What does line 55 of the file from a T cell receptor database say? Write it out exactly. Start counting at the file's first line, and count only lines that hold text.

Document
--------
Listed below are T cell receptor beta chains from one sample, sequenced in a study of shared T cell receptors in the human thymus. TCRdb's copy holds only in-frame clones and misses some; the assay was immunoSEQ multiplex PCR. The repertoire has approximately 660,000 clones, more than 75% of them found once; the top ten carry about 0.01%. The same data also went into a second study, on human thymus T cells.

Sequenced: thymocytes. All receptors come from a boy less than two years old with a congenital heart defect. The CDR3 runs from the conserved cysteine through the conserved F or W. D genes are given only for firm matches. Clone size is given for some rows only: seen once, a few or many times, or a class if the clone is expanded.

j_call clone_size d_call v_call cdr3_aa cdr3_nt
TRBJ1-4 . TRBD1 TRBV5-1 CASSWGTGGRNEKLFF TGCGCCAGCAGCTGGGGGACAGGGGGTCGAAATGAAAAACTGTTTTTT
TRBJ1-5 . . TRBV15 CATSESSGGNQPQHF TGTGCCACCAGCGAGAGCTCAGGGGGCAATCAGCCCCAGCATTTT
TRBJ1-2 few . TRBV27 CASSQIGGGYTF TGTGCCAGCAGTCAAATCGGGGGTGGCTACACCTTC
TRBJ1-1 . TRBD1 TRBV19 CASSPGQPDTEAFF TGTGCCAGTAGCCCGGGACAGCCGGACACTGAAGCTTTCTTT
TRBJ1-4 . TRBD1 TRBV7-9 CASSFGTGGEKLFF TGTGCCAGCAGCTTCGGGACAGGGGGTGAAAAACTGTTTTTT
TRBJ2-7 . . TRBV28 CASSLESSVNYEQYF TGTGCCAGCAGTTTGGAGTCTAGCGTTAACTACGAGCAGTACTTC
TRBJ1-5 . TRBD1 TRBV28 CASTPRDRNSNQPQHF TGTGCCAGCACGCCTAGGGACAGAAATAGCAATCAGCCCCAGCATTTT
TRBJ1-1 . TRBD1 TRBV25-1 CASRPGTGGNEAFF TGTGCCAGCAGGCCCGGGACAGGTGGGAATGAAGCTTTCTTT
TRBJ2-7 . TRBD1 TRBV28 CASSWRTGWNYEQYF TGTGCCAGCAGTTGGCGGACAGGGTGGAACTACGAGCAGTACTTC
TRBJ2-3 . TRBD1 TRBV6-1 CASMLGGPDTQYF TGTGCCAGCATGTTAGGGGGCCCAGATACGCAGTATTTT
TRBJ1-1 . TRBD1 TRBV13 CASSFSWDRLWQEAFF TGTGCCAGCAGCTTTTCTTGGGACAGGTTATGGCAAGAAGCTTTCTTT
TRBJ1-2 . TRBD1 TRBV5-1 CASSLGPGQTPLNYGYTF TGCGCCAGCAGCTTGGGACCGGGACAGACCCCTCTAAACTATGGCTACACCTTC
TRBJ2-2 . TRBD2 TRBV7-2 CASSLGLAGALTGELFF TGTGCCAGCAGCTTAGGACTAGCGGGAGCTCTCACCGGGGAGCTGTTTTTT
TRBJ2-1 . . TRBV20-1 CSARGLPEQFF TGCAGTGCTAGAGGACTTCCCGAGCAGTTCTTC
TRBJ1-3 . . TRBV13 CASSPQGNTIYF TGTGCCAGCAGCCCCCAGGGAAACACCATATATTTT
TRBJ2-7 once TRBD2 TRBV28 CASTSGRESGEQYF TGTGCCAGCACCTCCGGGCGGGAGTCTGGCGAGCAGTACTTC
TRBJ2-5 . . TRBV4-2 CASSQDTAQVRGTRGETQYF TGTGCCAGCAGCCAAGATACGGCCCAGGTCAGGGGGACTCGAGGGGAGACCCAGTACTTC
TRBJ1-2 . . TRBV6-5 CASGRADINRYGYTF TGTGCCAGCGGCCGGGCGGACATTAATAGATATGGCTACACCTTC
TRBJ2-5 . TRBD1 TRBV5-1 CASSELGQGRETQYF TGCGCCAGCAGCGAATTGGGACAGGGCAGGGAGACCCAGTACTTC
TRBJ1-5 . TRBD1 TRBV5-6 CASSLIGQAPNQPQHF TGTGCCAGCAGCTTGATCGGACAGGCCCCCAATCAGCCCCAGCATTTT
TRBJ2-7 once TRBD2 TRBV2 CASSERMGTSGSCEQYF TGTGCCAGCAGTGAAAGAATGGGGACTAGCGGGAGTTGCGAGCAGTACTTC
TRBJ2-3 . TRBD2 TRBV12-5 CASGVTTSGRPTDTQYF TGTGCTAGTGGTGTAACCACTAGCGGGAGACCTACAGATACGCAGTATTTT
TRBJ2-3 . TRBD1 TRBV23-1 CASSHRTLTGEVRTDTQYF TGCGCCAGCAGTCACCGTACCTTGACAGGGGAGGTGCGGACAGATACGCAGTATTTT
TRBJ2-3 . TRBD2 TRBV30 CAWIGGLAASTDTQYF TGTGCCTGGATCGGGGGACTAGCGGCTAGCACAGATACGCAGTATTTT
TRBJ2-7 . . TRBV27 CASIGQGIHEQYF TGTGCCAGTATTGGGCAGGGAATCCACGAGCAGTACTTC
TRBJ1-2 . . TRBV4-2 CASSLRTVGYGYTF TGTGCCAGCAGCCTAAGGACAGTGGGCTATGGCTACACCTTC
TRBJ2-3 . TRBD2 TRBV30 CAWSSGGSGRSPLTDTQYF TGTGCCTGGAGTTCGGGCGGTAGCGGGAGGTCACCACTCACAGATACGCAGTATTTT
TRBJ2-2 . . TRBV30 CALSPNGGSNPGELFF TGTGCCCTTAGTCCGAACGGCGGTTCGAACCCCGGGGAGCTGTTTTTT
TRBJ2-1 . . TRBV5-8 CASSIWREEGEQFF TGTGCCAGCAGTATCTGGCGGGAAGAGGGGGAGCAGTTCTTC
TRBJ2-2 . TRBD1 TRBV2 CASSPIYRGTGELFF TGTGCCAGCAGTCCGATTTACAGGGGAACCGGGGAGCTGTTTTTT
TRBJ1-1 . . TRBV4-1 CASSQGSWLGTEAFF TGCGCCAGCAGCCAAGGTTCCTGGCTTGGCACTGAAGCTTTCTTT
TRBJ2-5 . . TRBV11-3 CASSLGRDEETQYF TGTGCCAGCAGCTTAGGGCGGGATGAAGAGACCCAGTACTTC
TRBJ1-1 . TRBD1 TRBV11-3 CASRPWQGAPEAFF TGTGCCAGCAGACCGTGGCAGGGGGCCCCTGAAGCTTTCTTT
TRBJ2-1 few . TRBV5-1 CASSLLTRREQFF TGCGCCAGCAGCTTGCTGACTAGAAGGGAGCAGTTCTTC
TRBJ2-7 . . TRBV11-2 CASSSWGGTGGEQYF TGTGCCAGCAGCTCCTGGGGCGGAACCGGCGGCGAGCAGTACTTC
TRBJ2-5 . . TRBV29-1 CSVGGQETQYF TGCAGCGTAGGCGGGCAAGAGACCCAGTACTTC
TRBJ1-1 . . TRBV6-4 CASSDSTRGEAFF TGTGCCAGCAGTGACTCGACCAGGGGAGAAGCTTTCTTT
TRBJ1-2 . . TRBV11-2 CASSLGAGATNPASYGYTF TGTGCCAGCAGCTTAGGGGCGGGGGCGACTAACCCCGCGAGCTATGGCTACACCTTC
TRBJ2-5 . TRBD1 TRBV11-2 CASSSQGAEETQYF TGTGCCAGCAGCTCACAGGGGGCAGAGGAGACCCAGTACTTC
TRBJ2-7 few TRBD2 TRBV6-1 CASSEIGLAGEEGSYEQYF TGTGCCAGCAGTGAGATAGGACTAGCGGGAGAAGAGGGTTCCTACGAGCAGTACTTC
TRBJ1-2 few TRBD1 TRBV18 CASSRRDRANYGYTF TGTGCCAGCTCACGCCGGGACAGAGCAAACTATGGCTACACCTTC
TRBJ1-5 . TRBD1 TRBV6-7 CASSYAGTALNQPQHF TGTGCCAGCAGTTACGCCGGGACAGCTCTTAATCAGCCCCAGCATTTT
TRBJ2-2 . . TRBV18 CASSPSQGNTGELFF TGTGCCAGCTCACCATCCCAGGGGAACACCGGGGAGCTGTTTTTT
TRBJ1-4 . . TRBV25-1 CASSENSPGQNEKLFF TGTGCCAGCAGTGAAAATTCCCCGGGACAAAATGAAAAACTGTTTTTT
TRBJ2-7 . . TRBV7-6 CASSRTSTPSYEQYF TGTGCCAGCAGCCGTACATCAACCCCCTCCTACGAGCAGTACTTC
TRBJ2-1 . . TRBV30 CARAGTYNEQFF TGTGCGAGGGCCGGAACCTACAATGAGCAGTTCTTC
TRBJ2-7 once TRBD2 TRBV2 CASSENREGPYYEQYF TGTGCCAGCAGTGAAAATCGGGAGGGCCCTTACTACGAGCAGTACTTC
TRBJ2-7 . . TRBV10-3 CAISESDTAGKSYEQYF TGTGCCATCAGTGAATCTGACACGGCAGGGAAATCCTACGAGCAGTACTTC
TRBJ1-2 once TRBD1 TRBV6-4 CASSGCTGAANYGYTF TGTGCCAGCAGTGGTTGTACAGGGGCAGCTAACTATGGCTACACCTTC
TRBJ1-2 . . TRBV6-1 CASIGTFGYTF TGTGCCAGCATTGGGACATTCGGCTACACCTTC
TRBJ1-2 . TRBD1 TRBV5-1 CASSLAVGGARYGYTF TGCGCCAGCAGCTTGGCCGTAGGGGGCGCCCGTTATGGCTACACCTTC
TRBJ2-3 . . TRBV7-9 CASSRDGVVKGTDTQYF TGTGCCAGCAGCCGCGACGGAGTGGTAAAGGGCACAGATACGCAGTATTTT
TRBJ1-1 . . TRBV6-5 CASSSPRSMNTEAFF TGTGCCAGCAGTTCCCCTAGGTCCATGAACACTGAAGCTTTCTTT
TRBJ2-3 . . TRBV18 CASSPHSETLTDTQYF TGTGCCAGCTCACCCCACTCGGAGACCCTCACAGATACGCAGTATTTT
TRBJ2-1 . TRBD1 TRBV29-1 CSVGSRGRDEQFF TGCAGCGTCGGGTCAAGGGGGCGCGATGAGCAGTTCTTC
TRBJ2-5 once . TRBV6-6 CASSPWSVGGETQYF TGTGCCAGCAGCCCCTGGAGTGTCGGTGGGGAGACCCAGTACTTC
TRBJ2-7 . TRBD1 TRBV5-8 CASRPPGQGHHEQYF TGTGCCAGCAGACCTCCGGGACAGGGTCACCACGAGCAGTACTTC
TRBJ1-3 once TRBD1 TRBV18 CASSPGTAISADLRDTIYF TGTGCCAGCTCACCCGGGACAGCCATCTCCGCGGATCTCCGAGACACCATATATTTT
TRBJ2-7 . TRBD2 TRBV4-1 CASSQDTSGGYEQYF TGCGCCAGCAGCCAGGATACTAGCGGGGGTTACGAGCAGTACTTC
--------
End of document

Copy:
TRBJ2-3 . . TRBV7-9 CASSRDGVVKGTDTQYF TGTGCCAGCAGCCGCGACGGAGTGGTAAAGGGCACAGATACGCAGTATTTT